The end of tolerance

August 31, 1994|By Russell Baker

AGE CONTINUES to have her way with me. Nothing can be done about it, not even by Science, which I capitalize not to denote the name of a magazine but out of respect for one of the world's more civilized religions.

Just as insufferably wise menpredicted years ago, age has driven me from smiling residence in a tolerant Christian liberalism to the sour and prickly solitude which is the natural habitat of the reactionary mossback.

No longer am I cheered by free expression's brutal triumph over Emily Post, Amy Vanderbilt and what used to be called etiquette. Some say the world will end in fire and some in ice, but a terminal case of bad manners seems likelier to finish the job while fire and ice both dawdle.

So I favor a three-strikes-and-you're-out law: life imprisonment for all caught more than twice trying to conceal the 11th-rate quality of their minds by using the four-letter words that were once so deliciously shocking.

Those superb old Anglo-Saxon words, once so effective in rare doses, have been beaten to death by lousy novelists, bush-league demagogues, hack screenwriters, entertainers with no talent and proponents of sundry "liberations" trying to show off their freedom from convention by using words that once drove mothers to wash out children's mouths with soap.

Mothers had good reason for doing so. In their marrow, mothers knew that those words were some of the language's most precious assets, and that their value depended upon keeping them locked in the jewel case except for vital occasions.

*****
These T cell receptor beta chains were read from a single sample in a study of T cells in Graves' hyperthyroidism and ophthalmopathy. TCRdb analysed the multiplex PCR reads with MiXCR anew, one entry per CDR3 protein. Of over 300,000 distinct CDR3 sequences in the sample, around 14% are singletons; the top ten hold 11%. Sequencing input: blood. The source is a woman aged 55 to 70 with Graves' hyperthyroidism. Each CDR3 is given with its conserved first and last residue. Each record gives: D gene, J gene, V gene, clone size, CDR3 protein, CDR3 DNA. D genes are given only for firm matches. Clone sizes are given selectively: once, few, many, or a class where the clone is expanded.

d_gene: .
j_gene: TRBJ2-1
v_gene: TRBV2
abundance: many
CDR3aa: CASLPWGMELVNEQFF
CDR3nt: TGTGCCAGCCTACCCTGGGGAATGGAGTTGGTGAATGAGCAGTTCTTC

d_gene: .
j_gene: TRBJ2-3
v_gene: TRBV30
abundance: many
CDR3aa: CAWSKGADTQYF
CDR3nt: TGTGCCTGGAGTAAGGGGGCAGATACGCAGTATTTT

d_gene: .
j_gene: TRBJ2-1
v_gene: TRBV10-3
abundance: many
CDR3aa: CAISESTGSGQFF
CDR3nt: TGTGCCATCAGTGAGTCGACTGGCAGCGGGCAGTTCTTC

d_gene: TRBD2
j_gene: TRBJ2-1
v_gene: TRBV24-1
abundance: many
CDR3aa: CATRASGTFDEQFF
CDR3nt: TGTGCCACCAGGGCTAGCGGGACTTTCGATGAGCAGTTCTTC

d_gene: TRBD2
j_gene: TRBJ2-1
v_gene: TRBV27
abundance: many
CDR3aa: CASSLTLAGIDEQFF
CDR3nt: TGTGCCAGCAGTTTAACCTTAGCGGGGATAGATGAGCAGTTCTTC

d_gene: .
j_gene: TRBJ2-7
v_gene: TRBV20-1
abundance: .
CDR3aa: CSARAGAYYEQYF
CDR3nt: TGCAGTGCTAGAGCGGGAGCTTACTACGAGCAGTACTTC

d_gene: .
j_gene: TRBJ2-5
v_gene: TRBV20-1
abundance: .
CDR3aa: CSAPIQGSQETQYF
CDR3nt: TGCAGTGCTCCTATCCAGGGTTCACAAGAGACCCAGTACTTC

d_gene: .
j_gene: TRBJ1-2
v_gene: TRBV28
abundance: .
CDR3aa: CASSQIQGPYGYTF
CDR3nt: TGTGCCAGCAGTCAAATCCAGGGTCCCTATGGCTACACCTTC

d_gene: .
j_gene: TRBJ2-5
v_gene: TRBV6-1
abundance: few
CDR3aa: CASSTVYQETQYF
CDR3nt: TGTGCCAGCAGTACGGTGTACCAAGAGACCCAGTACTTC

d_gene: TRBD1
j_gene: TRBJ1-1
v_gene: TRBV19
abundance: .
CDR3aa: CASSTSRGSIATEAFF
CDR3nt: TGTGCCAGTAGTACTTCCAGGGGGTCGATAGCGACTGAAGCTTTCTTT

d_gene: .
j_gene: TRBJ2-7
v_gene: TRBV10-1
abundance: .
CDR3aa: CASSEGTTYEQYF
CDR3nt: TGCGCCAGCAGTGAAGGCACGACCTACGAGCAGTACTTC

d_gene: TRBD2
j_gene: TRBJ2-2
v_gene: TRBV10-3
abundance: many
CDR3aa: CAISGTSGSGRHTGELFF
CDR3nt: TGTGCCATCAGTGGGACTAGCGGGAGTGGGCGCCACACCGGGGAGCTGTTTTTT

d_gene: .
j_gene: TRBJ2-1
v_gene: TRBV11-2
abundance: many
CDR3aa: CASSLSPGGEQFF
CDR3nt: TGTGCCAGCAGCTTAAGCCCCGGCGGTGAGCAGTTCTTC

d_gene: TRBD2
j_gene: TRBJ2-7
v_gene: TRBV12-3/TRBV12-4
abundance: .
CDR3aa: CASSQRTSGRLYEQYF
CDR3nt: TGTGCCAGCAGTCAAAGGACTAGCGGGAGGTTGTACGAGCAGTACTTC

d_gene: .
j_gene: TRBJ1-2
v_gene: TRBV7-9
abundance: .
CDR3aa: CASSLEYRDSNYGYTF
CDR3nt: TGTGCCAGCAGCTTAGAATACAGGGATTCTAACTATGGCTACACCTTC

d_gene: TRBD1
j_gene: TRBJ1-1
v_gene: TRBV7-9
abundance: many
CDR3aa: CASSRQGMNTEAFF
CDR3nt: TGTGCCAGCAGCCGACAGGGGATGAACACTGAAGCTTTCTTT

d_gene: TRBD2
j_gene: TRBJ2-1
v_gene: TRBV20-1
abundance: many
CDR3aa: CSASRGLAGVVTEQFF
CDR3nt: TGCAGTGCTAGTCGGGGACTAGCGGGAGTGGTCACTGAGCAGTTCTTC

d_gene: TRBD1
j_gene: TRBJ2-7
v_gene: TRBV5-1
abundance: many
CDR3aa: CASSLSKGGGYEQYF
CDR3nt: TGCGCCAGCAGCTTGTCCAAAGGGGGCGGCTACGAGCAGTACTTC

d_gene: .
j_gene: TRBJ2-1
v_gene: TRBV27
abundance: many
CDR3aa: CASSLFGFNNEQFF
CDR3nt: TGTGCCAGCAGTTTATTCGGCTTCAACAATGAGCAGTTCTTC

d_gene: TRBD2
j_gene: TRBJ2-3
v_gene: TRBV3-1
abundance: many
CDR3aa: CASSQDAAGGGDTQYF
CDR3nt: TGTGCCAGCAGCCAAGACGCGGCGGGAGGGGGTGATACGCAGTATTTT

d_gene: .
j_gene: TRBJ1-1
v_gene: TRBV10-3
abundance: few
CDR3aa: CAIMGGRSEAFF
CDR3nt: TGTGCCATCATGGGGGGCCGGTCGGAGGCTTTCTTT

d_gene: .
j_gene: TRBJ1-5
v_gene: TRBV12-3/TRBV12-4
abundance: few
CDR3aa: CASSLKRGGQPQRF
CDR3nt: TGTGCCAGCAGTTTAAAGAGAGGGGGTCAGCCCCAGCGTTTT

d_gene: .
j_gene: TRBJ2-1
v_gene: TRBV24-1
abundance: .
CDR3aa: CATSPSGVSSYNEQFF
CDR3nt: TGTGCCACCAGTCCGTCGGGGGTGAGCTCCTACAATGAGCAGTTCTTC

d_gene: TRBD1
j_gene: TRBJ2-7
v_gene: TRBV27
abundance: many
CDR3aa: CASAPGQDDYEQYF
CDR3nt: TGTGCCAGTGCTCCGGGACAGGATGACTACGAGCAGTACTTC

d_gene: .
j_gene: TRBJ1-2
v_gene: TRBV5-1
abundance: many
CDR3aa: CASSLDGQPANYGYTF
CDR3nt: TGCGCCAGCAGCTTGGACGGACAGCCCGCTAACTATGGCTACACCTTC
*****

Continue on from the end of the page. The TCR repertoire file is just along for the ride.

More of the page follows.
Mothers realized that children spouting them freely would allow familiarity to destroy their magic. The mouthwashing was a civilized language-preservation act.

My three-strikes-and-you're-out plan would be a start toward restoring life to these great words so they may once again be available to enliven the work of our fine novelists, playwrights and screenwriters.

Putting these language assassins away for life is no more absurd than the present common practice of filling precious prison cells with narcotics users.

Tolerant Christian liberals -- the sort among whom I dwelt in youth -- will protest that free expression of the utter emptiness of one's mind is a sacred right and that, even if it were not, the punishment I propose would not fit the crime.

This is balderdash, a word my reactionary mossbackery now licenses me to use without feeling silly.

People are tucked away for years for using narcotics and ostensibly sane people applaud the idea, don't they?

If the country is to be run on asinine ideas enacted into law because our statesmen lack the courage to forgo pandering to their silliest colleagues, why draw the line against equally brutal measures for the nobler goal of preserving our magnificent heritage, the English language?

With equal reactionary fervor I cheer for the Florida television station that curtailed the Rev. Jerry Falwell's speech rights the other day.

The news report says a 9-year-old boy came to his mother fresh from the TV set asking her what "oral sex" was.

She asked where the child had heard about "oral sex." He said he had been listening to Mr. Falwell on television. Complaint was made to the TV station, which dropped Mr. Falwell's show.

Mr. Falwell is of course a leader in the Republican Party's conservative legion, and my mossbackery is not so innocent that I am blind to the possibility of Democratic Party deviltry behind this deed. Mr. Falwell uses his TV pulpit to denounce President Clinton while raising tax-free funds.

This doesn't alarm me as it would have before age showed me the delights of mossbackery. Tax-free parsons have been abusing the cloth for political reasons almost forever. It's one of those hypocrisies that constitute the American way of life.

However, preachers promoting their political agenda by discussing oral sex before vast unseen audiences stretch my tolerance for the good old-time hypocrisy.

It typifies the decadence that results when incivility becomes terminal. When preachers know no manners both fire and ice would be superfluous.

Russell Baker is a syndicated columnist.

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